The federal appeals court for the 9th Judicial District has reversed a ruling from the U.S. District Court of Hawaii and said that the state’s laws on open carry are unconstitutional.
As the accompanying graphic shows, the 9th District’s rulings affect just seven western states along with Alaska and Hawaii. Seven of those nine states already allow open carry of a handgun without a permit so the ruling has no impact on them.
Ignore the media hysteria; the end of the world hasn’t happened — yet.
Both California and Hawaii have permitting laws in place, but in the state of Hawaii and 14 California counties, it’s virtually impossible to get one. In fact, the state of Hawaii recently announced it would not issue permits at all except for security guards whose employment requires them to be armed. The court found that Hawaii was infringing on the Second Amendments provision for bearing arms.
Without any hype on either side, this ruling expands on the 2008 Supreme Court decision in District of Columbia v. Heller in which the majority ruled that the Second Amendment protects an individual right to keep and bear arms. The decision in Young v. State of Hawaii, et. al. addresses the right to bear arms for the purpose of self-defense.
Allowing for the regulation of concealed carry, the court reasoned that the only method left protected by the Second Amendment was open carry.
Open carry without a permit is already legal in the majority of U.S. states.
The Majority of U.S. states already allow carrying of a handgun without a permit. Thirteen states allow a handgun to be carried openly or concealed, the others permit open carry. All states have restrictions on who may carry and where a handgun may be carried. Chart © 2018 Bill Cawthon
There is little doubt that Hawaii will petition for an en banc review of the ruling and that no matter how that is decided, it is likely to make it to the Supreme Court. The state’s only other choice would seem to be compliance with the ruling and allowing the open carry of handguns.
California has the option of becoming a shall-issue state with a uniform statewide standard for issuance of carry permits. Currently, permits are reasonably easy to obtain in the majority of California counties but nearly impossible to get in others, all subject to the whim of the county sheriff.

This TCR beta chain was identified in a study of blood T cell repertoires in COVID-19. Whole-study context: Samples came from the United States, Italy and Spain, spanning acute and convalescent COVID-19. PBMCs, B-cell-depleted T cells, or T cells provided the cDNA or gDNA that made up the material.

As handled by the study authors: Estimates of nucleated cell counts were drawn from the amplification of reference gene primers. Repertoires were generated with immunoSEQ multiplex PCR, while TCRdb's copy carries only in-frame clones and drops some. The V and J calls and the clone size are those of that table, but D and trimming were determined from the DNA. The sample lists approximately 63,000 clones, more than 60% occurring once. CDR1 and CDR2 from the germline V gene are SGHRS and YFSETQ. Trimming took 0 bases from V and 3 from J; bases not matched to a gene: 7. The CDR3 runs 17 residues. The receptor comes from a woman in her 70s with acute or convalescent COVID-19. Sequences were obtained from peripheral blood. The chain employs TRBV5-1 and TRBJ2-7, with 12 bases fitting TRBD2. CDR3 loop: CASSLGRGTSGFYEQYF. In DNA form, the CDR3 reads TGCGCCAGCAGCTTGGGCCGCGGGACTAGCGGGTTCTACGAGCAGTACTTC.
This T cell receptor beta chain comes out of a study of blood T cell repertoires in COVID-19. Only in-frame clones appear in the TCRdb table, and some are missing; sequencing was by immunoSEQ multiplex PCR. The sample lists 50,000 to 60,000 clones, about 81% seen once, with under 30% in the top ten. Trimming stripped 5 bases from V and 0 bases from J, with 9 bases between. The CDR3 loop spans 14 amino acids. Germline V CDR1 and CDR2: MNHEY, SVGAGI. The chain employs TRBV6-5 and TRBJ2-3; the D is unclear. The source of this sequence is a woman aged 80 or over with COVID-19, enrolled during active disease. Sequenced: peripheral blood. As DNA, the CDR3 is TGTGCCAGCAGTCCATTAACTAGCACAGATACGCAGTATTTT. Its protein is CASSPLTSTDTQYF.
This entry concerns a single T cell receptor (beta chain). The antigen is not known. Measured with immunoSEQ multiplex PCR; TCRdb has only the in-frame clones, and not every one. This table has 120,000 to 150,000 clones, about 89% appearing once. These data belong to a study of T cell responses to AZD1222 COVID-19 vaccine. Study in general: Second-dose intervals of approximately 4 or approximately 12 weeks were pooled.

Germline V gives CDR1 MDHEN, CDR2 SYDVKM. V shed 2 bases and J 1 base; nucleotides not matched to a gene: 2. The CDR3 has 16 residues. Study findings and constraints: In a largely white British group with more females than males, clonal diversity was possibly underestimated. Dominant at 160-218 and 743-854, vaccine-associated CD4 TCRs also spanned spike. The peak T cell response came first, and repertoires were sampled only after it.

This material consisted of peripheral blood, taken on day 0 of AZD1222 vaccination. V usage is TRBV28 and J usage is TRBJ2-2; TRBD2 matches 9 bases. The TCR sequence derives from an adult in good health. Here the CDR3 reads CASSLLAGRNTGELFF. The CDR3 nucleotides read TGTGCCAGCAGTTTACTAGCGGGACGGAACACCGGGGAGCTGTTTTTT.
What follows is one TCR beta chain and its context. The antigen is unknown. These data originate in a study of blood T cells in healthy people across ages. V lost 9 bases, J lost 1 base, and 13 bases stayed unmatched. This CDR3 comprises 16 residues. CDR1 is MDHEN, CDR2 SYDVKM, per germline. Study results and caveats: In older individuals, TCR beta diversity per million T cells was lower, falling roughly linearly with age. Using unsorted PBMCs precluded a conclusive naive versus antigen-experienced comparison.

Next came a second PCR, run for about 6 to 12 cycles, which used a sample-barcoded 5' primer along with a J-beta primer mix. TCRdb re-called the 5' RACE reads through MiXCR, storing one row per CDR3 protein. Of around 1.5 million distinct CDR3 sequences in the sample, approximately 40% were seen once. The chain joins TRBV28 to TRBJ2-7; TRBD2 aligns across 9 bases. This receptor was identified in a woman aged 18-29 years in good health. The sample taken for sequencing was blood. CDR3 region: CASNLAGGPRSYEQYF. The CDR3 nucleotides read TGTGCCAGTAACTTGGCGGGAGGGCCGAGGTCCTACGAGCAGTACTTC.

While nothing is set in stone, the case is unlikely to reach the Supreme Court before the Senate almost certainly votes to confirm Brent Kavanaugh to replace retiring Justice Anthony Kennedy. Even if the Court agrees to fast-track the case without waiting for a review, it wouldn’t have a chance of being heard until the court’s next session, which begins in October and the GOP Senate majority is almost guaranteed to schedule a vote the minute Mitch McConnell is sure he has 50 votes (Vice President Pence would cast the deciding vote in a tie and he is certain to approve).
Since Justices Samuel Alito and Clarence Roberts and Chief Justice John Thomas were in the majority in the Heller case and new Justices Neil Gorsuch and (presumably) Kavaugh have been strongly pro-gun, it may be that unlicensed open carry could become the law of the land. This would affect not only states like California and Hawaii, but generally pro-gun states such as Florida, Georgia, Oklahoma, South Carolina and Texas, as well.
I have read the entire majority opinion by Judge Diarmid O’Scannlain in Young v. Hawaii as well as the dissent by Judge Richard Clifton. There are interesting arguments on both sides but the majority opinion does seem to more in line with prior decisions, especially Heller.
What makes the decision stand out is that it comes from the 9th District which has traditionally been the most liberal of the 12 U.S. districts.
While this may be disconcerting to some, the truth is that most states with open carry have had it for many years. Vermont has had permit-free carry since it became a state. With some exceptions for certain parts of the country, such as more rural or wilderness areas, open carry is rare. Those who carry a handgun for self-defense generally prefer to carry concealed. Moreover, a record 16.3 million concealed carry licenses have been issued and the dire predictions of blood running in the streets hasn’t come to pass, even in states with a fairly high percentage of permittees. Indeed, the homicide rate in 2014 was the lowest since the late 1950s. The higher rates reported in 2015 and 2016 were still below the running average over the past 36 years.
In the meantime, people should refrain from doomsday predictions or premature celebrations. For the time being, nothing is going to change, even in Hawaii. The court did not issue an injunction or otherwise impose any requirement for the state to immediately comply with its ruling and state authorities are simply evaluating their options. There will be calls to sign petitions (and send money) for one side or the other. Don’t; they all can be safely ignored. If you actually read the opinions, you will find that the courts generally don’t factor them in their rulings.